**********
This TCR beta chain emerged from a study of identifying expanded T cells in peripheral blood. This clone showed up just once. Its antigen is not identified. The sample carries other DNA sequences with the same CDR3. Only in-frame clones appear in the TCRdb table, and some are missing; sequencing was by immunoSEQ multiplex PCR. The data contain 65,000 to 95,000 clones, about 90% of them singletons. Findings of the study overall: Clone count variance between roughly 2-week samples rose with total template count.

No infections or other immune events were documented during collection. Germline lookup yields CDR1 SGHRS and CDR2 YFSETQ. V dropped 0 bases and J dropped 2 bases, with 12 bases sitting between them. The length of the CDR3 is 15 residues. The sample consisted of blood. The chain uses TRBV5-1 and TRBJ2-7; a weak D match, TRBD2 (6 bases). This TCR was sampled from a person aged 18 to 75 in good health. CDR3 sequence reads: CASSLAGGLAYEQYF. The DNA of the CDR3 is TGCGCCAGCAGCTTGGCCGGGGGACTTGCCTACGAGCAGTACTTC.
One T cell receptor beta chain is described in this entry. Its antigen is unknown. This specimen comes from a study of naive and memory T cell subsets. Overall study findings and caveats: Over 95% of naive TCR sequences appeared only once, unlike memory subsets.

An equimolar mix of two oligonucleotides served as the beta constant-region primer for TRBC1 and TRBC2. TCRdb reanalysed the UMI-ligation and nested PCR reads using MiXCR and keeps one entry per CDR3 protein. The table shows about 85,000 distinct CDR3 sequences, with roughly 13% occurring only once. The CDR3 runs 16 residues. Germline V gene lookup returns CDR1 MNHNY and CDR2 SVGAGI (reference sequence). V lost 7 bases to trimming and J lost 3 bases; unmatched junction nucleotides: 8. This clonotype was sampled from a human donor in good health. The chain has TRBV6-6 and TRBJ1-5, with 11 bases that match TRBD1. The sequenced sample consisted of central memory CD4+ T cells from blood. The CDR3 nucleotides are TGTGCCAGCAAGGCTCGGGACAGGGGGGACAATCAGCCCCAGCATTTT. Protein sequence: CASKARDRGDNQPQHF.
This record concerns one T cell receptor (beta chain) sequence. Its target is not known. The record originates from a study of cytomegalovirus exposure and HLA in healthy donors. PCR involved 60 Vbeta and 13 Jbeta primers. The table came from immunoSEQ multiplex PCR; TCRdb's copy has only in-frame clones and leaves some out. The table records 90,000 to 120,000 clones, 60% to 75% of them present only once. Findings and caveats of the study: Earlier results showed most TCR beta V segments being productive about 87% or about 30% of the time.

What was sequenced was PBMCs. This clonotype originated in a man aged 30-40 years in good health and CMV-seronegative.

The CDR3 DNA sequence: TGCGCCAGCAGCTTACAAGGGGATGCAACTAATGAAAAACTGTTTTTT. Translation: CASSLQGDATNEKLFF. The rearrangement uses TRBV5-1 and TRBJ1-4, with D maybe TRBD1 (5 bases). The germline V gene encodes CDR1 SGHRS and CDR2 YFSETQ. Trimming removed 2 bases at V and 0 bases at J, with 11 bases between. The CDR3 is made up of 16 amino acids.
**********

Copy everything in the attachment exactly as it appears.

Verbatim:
This TCR beta chain emerged from a study of identifying expanded T cells in peripheral blood. This clone showed up just once. Its antigen is not identified. The sample carries other DNA sequences with the same CDR3. Only in-frame clones appear in the TCRdb table, and some are missing; sequencing was by immunoSEQ multiplex PCR. The data contain 65,000 to 95,000 clones, about 90% of them singletons. Findings of the study overall: Clone count variance between roughly 2-week samples rose with total template count.

No infections or other immune events were documented during collection. Germline lookup yields CDR1 SGHRS and CDR2 YFSETQ. V dropped 0 bases and J dropped 2 bases, with 12 bases sitting between them. The length of the CDR3 is 15 residues. The sample consisted of blood. The chain uses TRBV5-1 and TRBJ2-7; a weak D match, TRBD2 (6 bases). This TCR was sampled from a person aged 18 to 75 in good health. CDR3 sequence reads: CASSLAGGLAYEQYF. The DNA of the CDR3 is TGCGCCAGCAGCTTGGCCGGGGGACTTGCCTACGAGCAGTACTTC.
One T cell receptor beta chain is described in this entry. Its antigen is unknown. This specimen comes from a study of naive and memory T cell subsets. Overall study findings and caveats: Over 95% of naive TCR sequences appeared only once, unlike memory subsets.

An equimolar mix of two oligonucleotides served as the beta constant-region primer for TRBC1 and TRBC2. TCRdb reanalysed the UMI-ligation and nested PCR reads using MiXCR and keeps one entry per CDR3 protein. The table shows about 85,000 distinct CDR3 sequences, with roughly 13% occurring only once. The CDR3 runs 16 residues. Germline V gene lookup returns CDR1 MNHNY and CDR2 SVGAGI (reference sequence). V lost 7 bases to trimming and J lost 3 bases; unmatched junction nucleotides: 8. This clonotype was sampled from a human donor in good health. The chain has TRBV6-6 and TRBJ1-5, with 11 bases that match TRBD1. The sequenced sample consisted of central memory CD4+ T cells from blood. The CDR3 nucleotides are TGTGCCAGCAAGGCTCGGGACAGGGGGGACAATCAGCCCCAGCATTTT. Protein sequence: CASKARDRGDNQPQHF.
This record concerns one T cell receptor (beta chain) sequence. Its target is not known. The record originates from a study of cytomegalovirus exposure and HLA in healthy donors. PCR involved 60 Vbeta and 13 Jbeta primers. The table came from immunoSEQ multiplex PCR; TCRdb's copy has only in-frame clones and leaves some out. The table records 90,000 to 120,000 clones, 60% to 75% of them present only once. Findings and caveats of the study: Earlier results showed most TCR beta V segments being productive about 87% or about 30% of the time.

What was sequenced was PBMCs. This clonotype originated in a man aged 30-40 years in good health and CMV-seronegative.

The CDR3 DNA sequence: TGCGCCAGCAGCTTACAAGGGGATGCAACTAATGAAAAACTGTTTTTT. Translation: CASSLQGDATNEKLFF. The rearrangement uses TRBV5-1 and TRBJ1-4, with D maybe TRBD1 (5 bases). The germline V gene encodes CDR1 SGHRS and CDR2 YFSETQ. Trimming removed 2 bases at V and 0 bases at J, with 11 bases between. The CDR3 is made up of 16 amino acids.